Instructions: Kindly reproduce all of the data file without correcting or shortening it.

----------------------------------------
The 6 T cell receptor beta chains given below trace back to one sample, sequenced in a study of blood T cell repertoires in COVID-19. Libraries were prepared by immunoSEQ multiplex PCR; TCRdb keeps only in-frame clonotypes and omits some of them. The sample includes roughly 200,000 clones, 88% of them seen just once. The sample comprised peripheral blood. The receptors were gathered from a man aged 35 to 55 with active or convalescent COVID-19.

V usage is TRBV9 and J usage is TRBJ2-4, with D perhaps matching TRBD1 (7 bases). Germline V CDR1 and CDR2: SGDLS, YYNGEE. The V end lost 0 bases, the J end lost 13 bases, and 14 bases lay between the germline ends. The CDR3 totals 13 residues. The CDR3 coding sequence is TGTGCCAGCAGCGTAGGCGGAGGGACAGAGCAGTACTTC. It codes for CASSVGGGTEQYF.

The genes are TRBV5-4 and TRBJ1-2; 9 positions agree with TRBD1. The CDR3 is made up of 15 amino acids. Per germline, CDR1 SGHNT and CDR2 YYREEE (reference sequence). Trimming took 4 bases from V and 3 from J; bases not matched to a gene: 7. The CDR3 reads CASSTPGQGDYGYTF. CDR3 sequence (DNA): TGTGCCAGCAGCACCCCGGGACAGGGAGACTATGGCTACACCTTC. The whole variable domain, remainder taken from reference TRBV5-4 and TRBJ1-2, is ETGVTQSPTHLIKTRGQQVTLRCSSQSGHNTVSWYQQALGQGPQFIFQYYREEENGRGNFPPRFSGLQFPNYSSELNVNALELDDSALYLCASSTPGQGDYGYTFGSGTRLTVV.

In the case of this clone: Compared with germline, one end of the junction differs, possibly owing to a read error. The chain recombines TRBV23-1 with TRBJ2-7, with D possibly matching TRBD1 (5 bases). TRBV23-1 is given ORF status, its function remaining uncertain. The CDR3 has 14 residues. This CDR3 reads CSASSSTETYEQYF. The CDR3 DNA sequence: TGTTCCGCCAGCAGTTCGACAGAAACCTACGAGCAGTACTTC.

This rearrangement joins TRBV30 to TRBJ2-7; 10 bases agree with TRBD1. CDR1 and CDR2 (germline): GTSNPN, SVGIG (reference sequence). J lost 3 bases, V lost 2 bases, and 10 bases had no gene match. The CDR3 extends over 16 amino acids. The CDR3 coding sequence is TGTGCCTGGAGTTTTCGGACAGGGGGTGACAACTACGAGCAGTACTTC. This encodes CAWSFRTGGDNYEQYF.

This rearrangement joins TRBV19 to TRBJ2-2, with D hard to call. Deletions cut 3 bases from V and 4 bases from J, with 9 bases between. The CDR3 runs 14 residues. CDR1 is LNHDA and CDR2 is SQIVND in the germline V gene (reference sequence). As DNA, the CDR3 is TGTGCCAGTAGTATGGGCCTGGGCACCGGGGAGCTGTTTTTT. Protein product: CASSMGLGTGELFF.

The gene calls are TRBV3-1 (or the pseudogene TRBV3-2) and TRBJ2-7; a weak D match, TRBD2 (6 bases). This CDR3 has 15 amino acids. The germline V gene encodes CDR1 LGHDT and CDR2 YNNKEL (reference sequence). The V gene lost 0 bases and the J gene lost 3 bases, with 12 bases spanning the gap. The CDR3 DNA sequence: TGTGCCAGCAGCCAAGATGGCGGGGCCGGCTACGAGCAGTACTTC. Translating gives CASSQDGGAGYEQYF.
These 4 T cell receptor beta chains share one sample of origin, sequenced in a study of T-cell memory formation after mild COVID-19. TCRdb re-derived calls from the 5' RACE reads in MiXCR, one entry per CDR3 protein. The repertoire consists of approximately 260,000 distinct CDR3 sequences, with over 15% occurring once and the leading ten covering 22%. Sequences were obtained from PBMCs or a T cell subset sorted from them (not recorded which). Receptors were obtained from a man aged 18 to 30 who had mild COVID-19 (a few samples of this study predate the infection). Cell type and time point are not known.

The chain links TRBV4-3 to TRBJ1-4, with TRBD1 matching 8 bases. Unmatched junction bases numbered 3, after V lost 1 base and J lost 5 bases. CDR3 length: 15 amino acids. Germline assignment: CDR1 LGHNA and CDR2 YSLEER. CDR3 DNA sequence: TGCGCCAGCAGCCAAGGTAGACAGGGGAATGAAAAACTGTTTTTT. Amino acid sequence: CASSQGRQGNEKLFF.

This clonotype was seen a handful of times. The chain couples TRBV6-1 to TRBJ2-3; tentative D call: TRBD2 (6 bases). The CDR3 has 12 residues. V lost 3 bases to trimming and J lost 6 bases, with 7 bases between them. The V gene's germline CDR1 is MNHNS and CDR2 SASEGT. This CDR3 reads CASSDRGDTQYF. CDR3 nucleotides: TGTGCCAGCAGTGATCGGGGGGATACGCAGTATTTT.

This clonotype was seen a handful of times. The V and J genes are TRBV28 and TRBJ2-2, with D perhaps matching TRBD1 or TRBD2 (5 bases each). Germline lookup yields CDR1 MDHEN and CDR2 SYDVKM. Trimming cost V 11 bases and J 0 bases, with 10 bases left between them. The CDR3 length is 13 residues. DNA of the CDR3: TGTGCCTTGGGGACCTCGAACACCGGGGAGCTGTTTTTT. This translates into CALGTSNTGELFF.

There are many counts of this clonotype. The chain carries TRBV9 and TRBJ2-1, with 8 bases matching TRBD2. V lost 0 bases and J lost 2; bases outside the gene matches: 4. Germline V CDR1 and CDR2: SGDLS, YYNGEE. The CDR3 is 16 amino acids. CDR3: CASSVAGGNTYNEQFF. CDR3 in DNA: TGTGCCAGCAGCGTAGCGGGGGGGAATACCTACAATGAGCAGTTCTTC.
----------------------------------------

The 6 T cell receptor beta chains given below trace back to one sample, sequenced in a study of blood T cell repertoires in COVID-19. Libraries were prepared by immunoSEQ multiplex PCR; TCRdb keeps only in-frame clonotypes and omits some of them. The sample includes roughly 200,000 clones, 88% of them seen just once. The sample comprised peripheral blood. The receptors were gathered from a man aged 35 to 55 with active or convalescent COVID-19.

V usage is TRBV9 and J usage is TRBJ2-4, with D perhaps matching TRBD1 (7 bases). Germline V CDR1 and CDR2: SGDLS, YYNGEE. The V end lost 0 bases, the J end lost 13 bases, and 14 bases lay between the germline ends. The CDR3 totals 13 residues. The CDR3 coding sequence is TGTGCCAGCAGCGTAGGCGGAGGGACAGAGCAGTACTTC. It codes for CASSVGGGTEQYF.

The genes are TRBV5-4 and TRBJ1-2; 9 positions agree with TRBD1. The CDR3 is made up of 15 amino acids. Per germline, CDR1 SGHNT and CDR2 YYREEE (reference sequence). Trimming took 4 bases from V and 3 from J; bases not matched to a gene: 7. The CDR3 reads CASSTPGQGDYGYTF. CDR3 sequence (DNA): TGTGCCAGCAGCACCCCGGGACAGGGAGACTATGGCTACACCTTC. The whole variable domain, remainder taken from reference TRBV5-4 and TRBJ1-2, is ETGVTQSPTHLIKTRGQQVTLRCSSQSGHNTVSWYQQALGQGPQFIFQYYREEENGRGNFPPRFSGLQFPNYSSELNVNALELDDSALYLCASSTPGQGDYGYTFGSGTRLTVV.

In the case of this clone: Compared with germline, one end of the junction differs, possibly owing to a read error. The chain recombines TRBV23-1 with TRBJ2-7, with D possibly matching TRBD1 (5 bases). TRBV23-1 is given ORF status, its function remaining uncertain. The CDR3 has 14 residues. This CDR3 reads CSASSSTETYEQYF. The CDR3 DNA sequence: TGTTCCGCCAGCAGTTCGACAGAAACCTACGAGCAGTACTTC.

This rearrangement joins TRBV30 to TRBJ2-7; 10 bases agree with TRBD1. CDR1 and CDR2 (germline): GTSNPN, SVGIG (reference sequence). J lost 3 bases, V lost 2 bases, and 10 bases had no gene match. The CDR3 extends over 16 amino acids. The CDR3 coding sequence is TGTGCCTGGAGTTTTCGGACAGGGGGTGACAACTACGAGCAGTACTTC. This encodes CAWSFRTGGDNYEQYF.

This rearrangement joins TRBV19 to TRBJ2-2, with D hard to call. Deletions cut 3 bases from V and 4 bases from J, with 9 bases between. The CDR3 runs 14 residues. CDR1 is LNHDA and CDR2 is SQIVND in the germline V gene (reference sequence). As DNA, the CDR3 is TGTGCCAGTAGTATGGGCCTGGGCACCGGGGAGCTGTTTTTT. Protein product: CASSMGLGTGELFF.

The gene calls are TRBV3-1 (or the pseudogene TRBV3-2) and TRBJ2-7; a weak D match, TRBD2 (6 bases). This CDR3 has 15 amino acids. The germline V gene encodes CDR1 LGHDT and CDR2 YNNKEL (reference sequence). The V gene lost 0 bases and the J gene lost 3 bases, with 12 bases spanning the gap. The CDR3 DNA sequence: TGTGCCAGCAGCCAAGATGGCGGGGCCGGCTACGAGCAGTACTTC. Translating gives CASSQDGGAGYEQYF.
These 4 T cell receptor beta chains share one sample of origin, sequenced in a study of T-cell memory formation after mild COVID-19. TCRdb re-derived calls from the 5' RACE reads in MiXCR, one entry per CDR3 protein. The repertoire consists of approximately 260,000 distinct CDR3 sequences, with over 15% occurring once and the leading ten covering 22%. Sequences were obtained from PBMCs or a T cell subset sorted from them (not recorded which). Receptors were obtained from a man aged 18 to 30 who had mild COVID-19 (a few samples of this study predate the infection). Cell type and time point are not known.

The chain links TRBV4-3 to TRBJ1-4, with TRBD1 matching 8 bases. Unmatched junction bases numbered 3, after V lost 1 base and J lost 5 bases. CDR3 length: 15 amino acids. Germline assignment: CDR1 LGHNA and CDR2 YSLEER. CDR3 DNA sequence: TGCGCCAGCAGCCAAGGTAGACAGGGGAATGAAAAACTGTTTTTT. Amino acid sequence: CASSQGRQGNEKLFF.

This clonotype was seen a handful of times. The chain couples TRBV6-1 to TRBJ2-3; tentative D call: TRBD2 (6 bases). The CDR3 has 12 residues. V lost 3 bases to trimming and J lost 6 bases, with 7 bases between them. The V gene's germline CDR1 is MNHNS and CDR2 SASEGT. This CDR3 reads CASSDRGDTQYF. CDR3 nucleotides: TGTGCCAGCAGTGATCGGGGGGATACGCAGTATTTT.

This clonotype was seen a handful of times. The V and J genes are TRBV28 and TRBJ2-2, with D perhaps matching TRBD1 or TRBD2 (5 bases each). Germline lookup yields CDR1 MDHEN and CDR2 SYDVKM. Trimming cost V 11 bases and J 0 bases, with 10 bases left between them. The CDR3 length is 13 residues. DNA of the CDR3: TGTGCCTTGGGGACCTCGAACACCGGGGAGCTGTTTTTT. This translates into CALGTSNTGELFF.

There are many counts of this clonotype. The chain carries TRBV9 and TRBJ2-1, with 8 bases matching TRBD2. V lost 0 bases and J lost 2; bases outside the gene matches: 4. Germline V CDR1 and CDR2: SGDLS, YYNGEE. The CDR3 is 16 amino acids. CDR3: CASSVAGGNTYNEQFF. CDR3 in DNA: TGTGCCAGCAGCGTAGCGGGGGGGAATACCTACAATGAGCAGTTCTTC.